PQ 12.4 — Do I trust my partner to consider my needs and well-being in his decisions about whether to stay in a relationship that is hurting me? Why or why not? If not, what can I do to improve that trust?

a black cat sitting on a fence lined with plants
Image by Bill Harrison / CC BY

PQ 12.4 — Do I trust my partner to consider my needs and well-being in his decisions about whether to stay in a relationship that is hurting me? Why or why not? If not, what can I do to improve that trust?

*

“Page,” he says. “I hate to ask this from you. I know it’s something you don’t like to do, but is there any way you could talk to my girlfriend and explain something to her?”

I’m instantly on edge. “Well,” I say carefully. “That really depends on what this is about and what exactly I’d be explaining.”

I can’t tell you how many times people have asked me to talk to their partner because they want to be polyamorous and their partner doesn’t. Asking me to explain to their partner why they should allow them to see other people. And every time there’s disappointment when I tell them that there are no magic words that will make the other person want polyamory. Just like there’s no black magic incantation that will make someone instantly fall in love with you. And even if there were, I don’t think it’d be ethical for me to cast that spell.

But in this case at least, I know that their relationship is already open, so it’s not going to be that conversation.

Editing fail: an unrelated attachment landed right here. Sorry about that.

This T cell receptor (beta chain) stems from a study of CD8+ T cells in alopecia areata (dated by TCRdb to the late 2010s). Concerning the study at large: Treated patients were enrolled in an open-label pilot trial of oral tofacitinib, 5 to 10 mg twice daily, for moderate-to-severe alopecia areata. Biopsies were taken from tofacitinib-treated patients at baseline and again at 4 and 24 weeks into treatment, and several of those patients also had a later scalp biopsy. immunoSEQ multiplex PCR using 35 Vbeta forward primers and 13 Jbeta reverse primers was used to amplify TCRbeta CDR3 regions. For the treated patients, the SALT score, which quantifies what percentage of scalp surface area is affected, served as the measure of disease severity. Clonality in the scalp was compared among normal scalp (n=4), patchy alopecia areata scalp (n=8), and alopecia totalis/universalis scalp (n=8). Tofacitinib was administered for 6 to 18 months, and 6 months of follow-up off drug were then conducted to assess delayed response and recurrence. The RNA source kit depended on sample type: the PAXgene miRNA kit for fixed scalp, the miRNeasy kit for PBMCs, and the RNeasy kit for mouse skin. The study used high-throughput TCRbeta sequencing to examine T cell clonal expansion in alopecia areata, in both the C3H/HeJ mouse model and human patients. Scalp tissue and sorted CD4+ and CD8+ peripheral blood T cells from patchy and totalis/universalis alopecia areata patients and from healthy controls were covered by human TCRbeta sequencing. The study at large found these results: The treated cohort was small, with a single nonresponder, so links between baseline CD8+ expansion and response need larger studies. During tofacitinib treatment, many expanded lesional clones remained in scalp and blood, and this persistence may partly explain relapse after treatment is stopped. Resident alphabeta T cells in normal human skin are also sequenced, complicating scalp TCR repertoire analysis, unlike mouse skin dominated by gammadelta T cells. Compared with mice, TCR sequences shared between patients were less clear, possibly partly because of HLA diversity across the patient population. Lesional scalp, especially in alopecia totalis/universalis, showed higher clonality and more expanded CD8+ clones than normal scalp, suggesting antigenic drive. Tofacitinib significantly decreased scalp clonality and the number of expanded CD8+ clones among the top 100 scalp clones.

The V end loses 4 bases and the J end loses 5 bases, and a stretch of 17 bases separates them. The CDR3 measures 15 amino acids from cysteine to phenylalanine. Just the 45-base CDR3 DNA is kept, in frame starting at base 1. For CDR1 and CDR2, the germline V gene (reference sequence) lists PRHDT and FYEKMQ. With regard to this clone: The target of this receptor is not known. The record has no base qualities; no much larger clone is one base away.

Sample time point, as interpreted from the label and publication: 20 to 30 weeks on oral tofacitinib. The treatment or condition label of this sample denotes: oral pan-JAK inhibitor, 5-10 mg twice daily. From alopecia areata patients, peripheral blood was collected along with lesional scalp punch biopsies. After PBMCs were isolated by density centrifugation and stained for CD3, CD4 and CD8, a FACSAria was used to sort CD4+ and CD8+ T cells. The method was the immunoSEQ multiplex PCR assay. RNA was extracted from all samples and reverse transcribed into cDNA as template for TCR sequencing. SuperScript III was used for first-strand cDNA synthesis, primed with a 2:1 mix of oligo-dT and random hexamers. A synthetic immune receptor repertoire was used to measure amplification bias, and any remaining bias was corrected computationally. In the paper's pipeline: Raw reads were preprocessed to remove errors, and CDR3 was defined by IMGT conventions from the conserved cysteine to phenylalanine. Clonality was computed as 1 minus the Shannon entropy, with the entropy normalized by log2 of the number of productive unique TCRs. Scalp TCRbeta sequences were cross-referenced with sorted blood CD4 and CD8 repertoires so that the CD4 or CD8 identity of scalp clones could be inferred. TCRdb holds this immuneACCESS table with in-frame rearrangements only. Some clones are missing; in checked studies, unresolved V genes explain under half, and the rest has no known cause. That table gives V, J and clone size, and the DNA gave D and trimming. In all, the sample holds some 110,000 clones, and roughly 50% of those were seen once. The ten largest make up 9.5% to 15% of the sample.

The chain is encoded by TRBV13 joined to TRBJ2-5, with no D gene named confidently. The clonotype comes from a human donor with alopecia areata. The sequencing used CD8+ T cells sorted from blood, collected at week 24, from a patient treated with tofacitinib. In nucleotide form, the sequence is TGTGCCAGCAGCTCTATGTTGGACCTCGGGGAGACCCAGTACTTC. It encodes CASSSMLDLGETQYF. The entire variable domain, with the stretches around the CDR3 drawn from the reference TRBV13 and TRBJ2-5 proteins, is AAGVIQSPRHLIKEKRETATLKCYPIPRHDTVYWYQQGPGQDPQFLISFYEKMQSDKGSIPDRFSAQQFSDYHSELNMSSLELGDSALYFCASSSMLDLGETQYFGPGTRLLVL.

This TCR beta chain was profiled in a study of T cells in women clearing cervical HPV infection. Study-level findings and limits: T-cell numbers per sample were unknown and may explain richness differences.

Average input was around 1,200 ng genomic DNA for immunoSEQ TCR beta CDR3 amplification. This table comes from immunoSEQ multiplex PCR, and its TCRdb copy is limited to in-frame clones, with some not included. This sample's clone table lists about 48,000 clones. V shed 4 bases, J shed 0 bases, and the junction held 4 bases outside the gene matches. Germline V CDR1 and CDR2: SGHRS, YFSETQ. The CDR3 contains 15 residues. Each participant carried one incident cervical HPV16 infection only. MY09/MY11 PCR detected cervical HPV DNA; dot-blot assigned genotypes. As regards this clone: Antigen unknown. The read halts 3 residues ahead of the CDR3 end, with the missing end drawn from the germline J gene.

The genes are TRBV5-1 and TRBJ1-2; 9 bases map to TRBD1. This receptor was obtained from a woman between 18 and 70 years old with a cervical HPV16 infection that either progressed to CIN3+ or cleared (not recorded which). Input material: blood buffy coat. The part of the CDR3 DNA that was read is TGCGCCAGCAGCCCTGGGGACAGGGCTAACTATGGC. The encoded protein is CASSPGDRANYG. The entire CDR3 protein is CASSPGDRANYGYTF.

When Pain Doesn’t Mean Stop

“I want her to understand that even if something she’s doing hurts me that I don’t want her to stop doing it,” he says.

Not what I expected him to say. “You sound like me,” I say.

He laughs. “I’ve heard you say it so many times. That sometimes growth involves pain. Hurt doesn’t automatically mean ‘stop.’ It all depends.”

“So what you want in this instance isn’t an arm-twisting but backup?” I ask.

“Basically,” he says.

“That I can do,” I say.

He smiles.

“You know what the nice thing is about that attitude?” I say.

“What’s that?”

“When you do ask someone to stop, they tend to listen. Because they know that your stop is based on additional concerns or pain beyond the pale and not just mild personal discomfort,” I say.

“Ideally anyway,” he says.

I nod. “That’s one of the thing that I love most about Skyspook. He gets it.”

He smiles.

“I hope she gets it, too,” I add.

“We’ll see, won’t we?” he says.

*

This post is part of a series in which I answer each of the chapter-end questions in More than Two with an essay. For the entire list of questions and answers, please see this indexed list.

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1 Comment

  1. Making the commitment to polyamory after being indoctrinated with monogamy takes courage and a willingness to do the work. Allowing another person the freedom to make their own choices also frees them to ultimately choose what is best for them. Letting someone experience their own consequences in another relationship may cause me some discomfort but I know if I allow my partner to choose freely that also means I am allowing them to choose me of their own free will without coercion.

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